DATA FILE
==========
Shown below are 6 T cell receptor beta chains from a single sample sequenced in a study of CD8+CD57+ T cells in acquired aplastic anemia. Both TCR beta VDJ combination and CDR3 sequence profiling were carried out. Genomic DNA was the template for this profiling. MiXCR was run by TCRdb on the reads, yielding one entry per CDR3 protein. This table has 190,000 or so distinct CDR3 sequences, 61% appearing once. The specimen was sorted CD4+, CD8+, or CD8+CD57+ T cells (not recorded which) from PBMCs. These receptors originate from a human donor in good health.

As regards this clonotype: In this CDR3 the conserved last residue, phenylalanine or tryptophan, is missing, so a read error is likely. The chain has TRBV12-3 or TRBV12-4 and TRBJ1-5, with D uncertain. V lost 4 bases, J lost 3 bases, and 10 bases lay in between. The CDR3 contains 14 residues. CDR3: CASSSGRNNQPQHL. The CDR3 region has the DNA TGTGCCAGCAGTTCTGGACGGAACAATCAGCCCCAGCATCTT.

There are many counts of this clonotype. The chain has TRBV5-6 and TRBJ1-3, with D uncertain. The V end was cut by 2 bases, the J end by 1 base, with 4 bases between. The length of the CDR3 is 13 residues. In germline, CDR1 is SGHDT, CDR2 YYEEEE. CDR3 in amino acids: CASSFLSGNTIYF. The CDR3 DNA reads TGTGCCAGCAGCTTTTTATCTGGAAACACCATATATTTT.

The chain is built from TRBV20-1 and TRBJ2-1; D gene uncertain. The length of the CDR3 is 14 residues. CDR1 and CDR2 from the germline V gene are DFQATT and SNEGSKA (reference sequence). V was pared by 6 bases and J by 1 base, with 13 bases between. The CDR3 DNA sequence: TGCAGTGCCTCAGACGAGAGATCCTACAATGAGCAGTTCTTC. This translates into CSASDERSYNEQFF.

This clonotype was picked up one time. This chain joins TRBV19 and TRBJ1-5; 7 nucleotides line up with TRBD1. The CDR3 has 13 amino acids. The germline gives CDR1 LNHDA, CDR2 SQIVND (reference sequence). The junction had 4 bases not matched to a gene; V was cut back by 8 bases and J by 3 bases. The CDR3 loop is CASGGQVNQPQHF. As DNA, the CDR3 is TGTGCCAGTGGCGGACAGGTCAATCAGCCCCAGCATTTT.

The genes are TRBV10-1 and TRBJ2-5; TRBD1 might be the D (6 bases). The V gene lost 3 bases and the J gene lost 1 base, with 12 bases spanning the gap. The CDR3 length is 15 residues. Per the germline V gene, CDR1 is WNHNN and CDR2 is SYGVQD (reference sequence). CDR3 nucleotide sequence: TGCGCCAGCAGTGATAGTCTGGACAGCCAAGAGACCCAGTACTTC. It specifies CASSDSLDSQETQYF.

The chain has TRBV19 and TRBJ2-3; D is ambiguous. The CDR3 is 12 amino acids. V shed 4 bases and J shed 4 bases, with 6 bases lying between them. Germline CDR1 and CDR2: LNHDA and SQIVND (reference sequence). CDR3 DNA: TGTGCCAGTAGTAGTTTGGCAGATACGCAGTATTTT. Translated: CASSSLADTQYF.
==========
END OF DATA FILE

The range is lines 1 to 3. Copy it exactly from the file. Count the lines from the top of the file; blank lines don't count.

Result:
Shown below are 6 T cell receptor beta chains from a single sample sequenced in a study of CD8+CD57+ T cells in acquired aplastic anemia. Both TCR beta VDJ combination and CDR3 sequence profiling were carried out. Genomic DNA was the template for this profiling. MiXCR was run by TCRdb on the reads, yielding one entry per CDR3 protein. This table has 190,000 or so distinct CDR3 sequences, 61% appearing once. The specimen was sorted CD4+, CD8+, or CD8+CD57+ T cells (not recorded which) from PBMCs. These receptors originate from a human donor in good health.

As regards this clonotype: In this CDR3 the conserved last residue, phenylalanine or tryptophan, is missing, so a read error is likely. The chain has TRBV12-3 or TRBV12-4 and TRBJ1-5, with D uncertain. V lost 4 bases, J lost 3 bases, and 10 bases lay in between. The CDR3 contains 14 residues. CDR3: CASSSGRNNQPQHL. The CDR3 region has the DNA TGTGCCAGCAGTTCTGGACGGAACAATCAGCCCCAGCATCTT.

There are many counts of this clonotype. The chain has TRBV5-6 and TRBJ1-3, with D uncertain. The V end was cut by 2 bases, the J end by 1 base, with 4 bases between. The length of the CDR3 is 13 residues. In germline, CDR1 is SGHDT, CDR2 YYEEEE. CDR3 in amino acids: CASSFLSGNTIYF. The CDR3 DNA reads TGTGCCAGCAGCTTTTTATCTGGAAACACCATATATTTT.